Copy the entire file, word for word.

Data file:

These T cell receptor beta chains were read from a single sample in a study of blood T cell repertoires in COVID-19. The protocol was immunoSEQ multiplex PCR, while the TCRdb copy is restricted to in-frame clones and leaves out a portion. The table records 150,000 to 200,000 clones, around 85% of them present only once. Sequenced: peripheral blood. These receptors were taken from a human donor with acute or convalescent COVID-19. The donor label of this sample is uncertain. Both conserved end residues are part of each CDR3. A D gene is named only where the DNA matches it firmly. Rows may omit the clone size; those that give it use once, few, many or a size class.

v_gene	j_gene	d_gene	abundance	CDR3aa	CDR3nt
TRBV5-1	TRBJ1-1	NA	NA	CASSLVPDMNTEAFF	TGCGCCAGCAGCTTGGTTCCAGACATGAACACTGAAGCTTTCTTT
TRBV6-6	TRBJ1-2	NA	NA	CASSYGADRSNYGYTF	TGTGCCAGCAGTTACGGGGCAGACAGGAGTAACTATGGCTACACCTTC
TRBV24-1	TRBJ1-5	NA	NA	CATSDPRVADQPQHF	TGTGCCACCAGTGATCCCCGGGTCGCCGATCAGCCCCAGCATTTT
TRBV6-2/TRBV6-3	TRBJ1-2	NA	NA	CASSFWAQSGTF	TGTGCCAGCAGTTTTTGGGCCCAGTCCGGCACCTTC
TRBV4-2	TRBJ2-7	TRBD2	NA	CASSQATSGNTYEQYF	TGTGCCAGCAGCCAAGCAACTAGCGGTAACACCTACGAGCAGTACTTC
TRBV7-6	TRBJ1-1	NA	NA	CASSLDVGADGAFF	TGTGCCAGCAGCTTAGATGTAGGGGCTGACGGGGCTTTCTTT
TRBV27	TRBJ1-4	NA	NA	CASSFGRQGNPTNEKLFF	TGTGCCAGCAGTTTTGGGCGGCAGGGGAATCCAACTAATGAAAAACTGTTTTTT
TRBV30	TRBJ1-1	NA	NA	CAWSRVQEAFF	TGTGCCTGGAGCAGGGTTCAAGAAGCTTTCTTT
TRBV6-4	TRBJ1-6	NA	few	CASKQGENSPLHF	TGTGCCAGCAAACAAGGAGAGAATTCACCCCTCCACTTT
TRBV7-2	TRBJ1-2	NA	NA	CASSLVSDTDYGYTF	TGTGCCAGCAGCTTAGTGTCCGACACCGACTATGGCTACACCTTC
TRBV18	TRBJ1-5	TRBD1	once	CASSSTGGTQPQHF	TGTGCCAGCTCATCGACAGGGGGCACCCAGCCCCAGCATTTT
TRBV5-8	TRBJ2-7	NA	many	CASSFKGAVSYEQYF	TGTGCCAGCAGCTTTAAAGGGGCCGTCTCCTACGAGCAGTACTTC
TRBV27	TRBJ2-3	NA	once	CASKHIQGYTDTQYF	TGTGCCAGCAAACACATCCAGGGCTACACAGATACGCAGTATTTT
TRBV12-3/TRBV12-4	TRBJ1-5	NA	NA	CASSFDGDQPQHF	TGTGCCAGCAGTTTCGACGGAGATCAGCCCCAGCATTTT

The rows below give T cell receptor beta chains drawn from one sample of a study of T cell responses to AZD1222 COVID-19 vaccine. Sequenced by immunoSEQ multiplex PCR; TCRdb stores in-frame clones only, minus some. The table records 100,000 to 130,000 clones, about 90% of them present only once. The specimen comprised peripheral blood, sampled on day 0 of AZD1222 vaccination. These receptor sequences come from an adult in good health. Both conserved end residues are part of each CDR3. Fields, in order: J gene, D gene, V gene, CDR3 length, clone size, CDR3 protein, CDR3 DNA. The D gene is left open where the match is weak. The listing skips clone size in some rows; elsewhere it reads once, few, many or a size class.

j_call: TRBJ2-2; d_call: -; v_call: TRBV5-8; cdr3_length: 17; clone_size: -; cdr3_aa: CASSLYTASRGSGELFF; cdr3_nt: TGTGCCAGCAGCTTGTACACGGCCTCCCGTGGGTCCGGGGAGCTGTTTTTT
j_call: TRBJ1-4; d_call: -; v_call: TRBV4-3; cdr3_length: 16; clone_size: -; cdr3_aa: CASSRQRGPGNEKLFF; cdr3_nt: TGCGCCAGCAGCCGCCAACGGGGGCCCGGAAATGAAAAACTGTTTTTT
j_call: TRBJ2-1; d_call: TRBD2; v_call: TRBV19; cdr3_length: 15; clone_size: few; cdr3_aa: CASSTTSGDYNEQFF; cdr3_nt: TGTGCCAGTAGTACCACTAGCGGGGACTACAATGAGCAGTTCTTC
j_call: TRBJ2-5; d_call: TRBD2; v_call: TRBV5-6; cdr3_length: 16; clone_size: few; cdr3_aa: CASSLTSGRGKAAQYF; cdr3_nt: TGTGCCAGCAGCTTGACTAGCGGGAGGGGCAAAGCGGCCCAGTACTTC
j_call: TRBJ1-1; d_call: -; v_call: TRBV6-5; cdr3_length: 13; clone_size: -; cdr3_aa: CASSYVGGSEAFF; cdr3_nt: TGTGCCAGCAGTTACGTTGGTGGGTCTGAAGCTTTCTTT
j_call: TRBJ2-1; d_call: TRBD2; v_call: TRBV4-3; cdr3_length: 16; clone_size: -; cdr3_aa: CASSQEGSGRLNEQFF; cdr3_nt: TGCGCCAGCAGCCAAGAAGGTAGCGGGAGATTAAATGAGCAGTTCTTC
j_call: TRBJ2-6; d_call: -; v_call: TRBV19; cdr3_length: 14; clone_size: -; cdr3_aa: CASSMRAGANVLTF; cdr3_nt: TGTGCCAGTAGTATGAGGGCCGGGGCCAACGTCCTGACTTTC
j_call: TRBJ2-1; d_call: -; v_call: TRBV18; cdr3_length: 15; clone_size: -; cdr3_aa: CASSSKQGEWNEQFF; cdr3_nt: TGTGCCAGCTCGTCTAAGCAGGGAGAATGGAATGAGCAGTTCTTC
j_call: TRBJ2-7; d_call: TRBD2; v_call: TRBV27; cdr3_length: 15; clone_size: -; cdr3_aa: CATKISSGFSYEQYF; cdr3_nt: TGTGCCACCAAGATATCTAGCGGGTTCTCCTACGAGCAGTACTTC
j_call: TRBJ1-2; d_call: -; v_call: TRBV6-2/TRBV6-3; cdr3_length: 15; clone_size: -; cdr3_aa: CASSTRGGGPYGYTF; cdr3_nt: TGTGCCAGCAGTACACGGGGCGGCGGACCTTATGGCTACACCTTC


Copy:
These T cell receptor beta chains were read from a single sample in a study of blood T cell repertoires in COVID-19. The protocol was immunoSEQ multiplex PCR, while the TCRdb copy is restricted to in-frame clones and leaves out a portion. The table records 150,000 to 200,000 clones, around 85% of them present only once. Sequenced: peripheral blood. These receptors were taken from a human donor with acute or convalescent COVID-19. The donor label of this sample is uncertain. Both conserved end residues are part of each CDR3. A D gene is named only where the DNA matches it firmly. Rows may omit the clone size; those that give it use once, few, many or a size class.

v_gene	j_gene	d_gene	abundance	CDR3aa	CDR3nt
TRBV5-1	TRBJ1-1	NA	NA	CASSLVPDMNTEAFF	TGCGCCAGCAGCTTGGTTCCAGACATGAACACTGAAGCTTTCTTT
TRBV6-6	TRBJ1-2	NA	NA	CASSYGADRSNYGYTF	TGTGCCAGCAGTTACGGGGCAGACAGGAGTAACTATGGCTACACCTTC
TRBV24-1	TRBJ1-5	NA	NA	CATSDPRVADQPQHF	TGTGCCACCAGTGATCCCCGGGTCGCCGATCAGCCCCAGCATTTT
TRBV6-2/TRBV6-3	TRBJ1-2	NA	NA	CASSFWAQSGTF	TGTGCCAGCAGTTTTTGGGCCCAGTCCGGCACCTTC
TRBV4-2	TRBJ2-7	TRBD2	NA	CASSQATSGNTYEQYF	TGTGCCAGCAGCCAAGCAACTAGCGGTAACACCTACGAGCAGTACTTC
TRBV7-6	TRBJ1-1	NA	NA	CASSLDVGADGAFF	TGTGCCAGCAGCTTAGATGTAGGGGCTGACGGGGCTTTCTTT
TRBV27	TRBJ1-4	NA	NA	CASSFGRQGNPTNEKLFF	TGTGCCAGCAGTTTTGGGCGGCAGGGGAATCCAACTAATGAAAAACTGTTTTTT
TRBV30	TRBJ1-1	NA	NA	CAWSRVQEAFF	TGTGCCTGGAGCAGGGTTCAAGAAGCTTTCTTT
TRBV6-4	TRBJ1-6	NA	few	CASKQGENSPLHF	TGTGCCAGCAAACAAGGAGAGAATTCACCCCTCCACTTT
TRBV7-2	TRBJ1-2	NA	NA	CASSLVSDTDYGYTF	TGTGCCAGCAGCTTAGTGTCCGACACCGACTATGGCTACACCTTC
TRBV18	TRBJ1-5	TRBD1	once	CASSSTGGTQPQHF	TGTGCCAGCTCATCGACAGGGGGCACCCAGCCCCAGCATTTT
TRBV5-8	TRBJ2-7	NA	many	CASSFKGAVSYEQYF	TGTGCCAGCAGCTTTAAAGGGGCCGTCTCCTACGAGCAGTACTTC
TRBV27	TRBJ2-3	NA	once	CASKHIQGYTDTQYF	TGTGCCAGCAAACACATCCAGGGCTACACAGATACGCAGTATTTT
TRBV12-3/TRBV12-4	TRBJ1-5	NA	NA	CASSFDGDQPQHF	TGTGCCAGCAGTTTCGACGGAGATCAGCCCCAGCATTTT

The rows below give T cell receptor beta chains drawn from one sample of a study of T cell responses to AZD1222 COVID-19 vaccine. Sequenced by immunoSEQ multiplex PCR; TCRdb stores in-frame clones only, minus some. The table records 100,000 to 130,000 clones, about 90% of them present only once. The specimen comprised peripheral blood, sampled on day 0 of AZD1222 vaccination. These receptor sequences come from an adult in good health. Both conserved end residues are part of each CDR3. Fields, in order: J gene, D gene, V gene, CDR3 length, clone size, CDR3 protein, CDR3 DNA. The D gene is left open where the match is weak. The listing skips clone size in some rows; elsewhere it reads once, few, many or a size class.

j_call: TRBJ2-2; d_call: -; v_call: TRBV5-8; cdr3_length: 17; clone_size: -; cdr3_aa: CASSLYTASRGSGELFF; cdr3_nt: TGTGCCAGCAGCTTGTACACGGCCTCCCGTGGGTCCGGGGAGCTGTTTTTT
j_call: TRBJ1-4; d_call: -; v_call: TRBV4-3; cdr3_length: 16; clone_size: -; cdr3_aa: CASSRQRGPGNEKLFF; cdr3_nt: TGCGCCAGCAGCCGCCAACGGGGGCCCGGAAATGAAAAACTGTTTTTT
j_call: TRBJ2-1; d_call: TRBD2; v_call: TRBV19; cdr3_length: 15; clone_size: few; cdr3_aa: CASSTTSGDYNEQFF; cdr3_nt: TGTGCCAGTAGTACCACTAGCGGGGACTACAATGAGCAGTTCTTC
j_call: TRBJ2-5; d_call: TRBD2; v_call: TRBV5-6; cdr3_length: 16; clone_size: few; cdr3_aa: CASSLTSGRGKAAQYF; cdr3_nt: TGTGCCAGCAGCTTGACTAGCGGGAGGGGCAAAGCGGCCCAGTACTTC
j_call: TRBJ1-1; d_call: -; v_call: TRBV6-5; cdr3_length: 13; clone_size: -; cdr3_aa: CASSYVGGSEAFF; cdr3_nt: TGTGCCAGCAGTTACGTTGGTGGGTCTGAAGCTTTCTTT
j_call: TRBJ2-1; d_call: TRBD2; v_call: TRBV4-3; cdr3_length: 16; clone_size: -; cdr3_aa: CASSQEGSGRLNEQFF; cdr3_nt: TGCGCCAGCAGCCAAGAAGGTAGCGGGAGATTAAATGAGCAGTTCTTC
j_call: TRBJ2-6; d_call: -; v_call: TRBV19; cdr3_length: 14; clone_size: -; cdr3_aa: CASSMRAGANVLTF; cdr3_nt: TGTGCCAGTAGTATGAGGGCCGGGGCCAACGTCCTGACTTTC
j_call: TRBJ2-1; d_call: -; v_call: TRBV18; cdr3_length: 15; clone_size: -; cdr3_aa: CASSSKQGEWNEQFF; cdr3_nt: TGTGCCAGCTCGTCTAAGCAGGGAGAATGGAATGAGCAGTTCTTC
j_call: TRBJ2-7; d_call: TRBD2; v_call: TRBV27; cdr3_length: 15; clone_size: -; cdr3_aa: CATKISSGFSYEQYF; cdr3_nt: TGTGCCACCAAGATATCTAGCGGGTTCTCCTACGAGCAGTACTTC
j_call: TRBJ1-2; d_call: -; v_call: TRBV6-2/TRBV6-3; cdr3_length: 15; clone_size: -; cdr3_aa: CASSTRGGGPYGYTF; cdr3_nt: TGTGCCAGCAGTACACGGGGCGGCGGACCTTATGGCTACACCTTC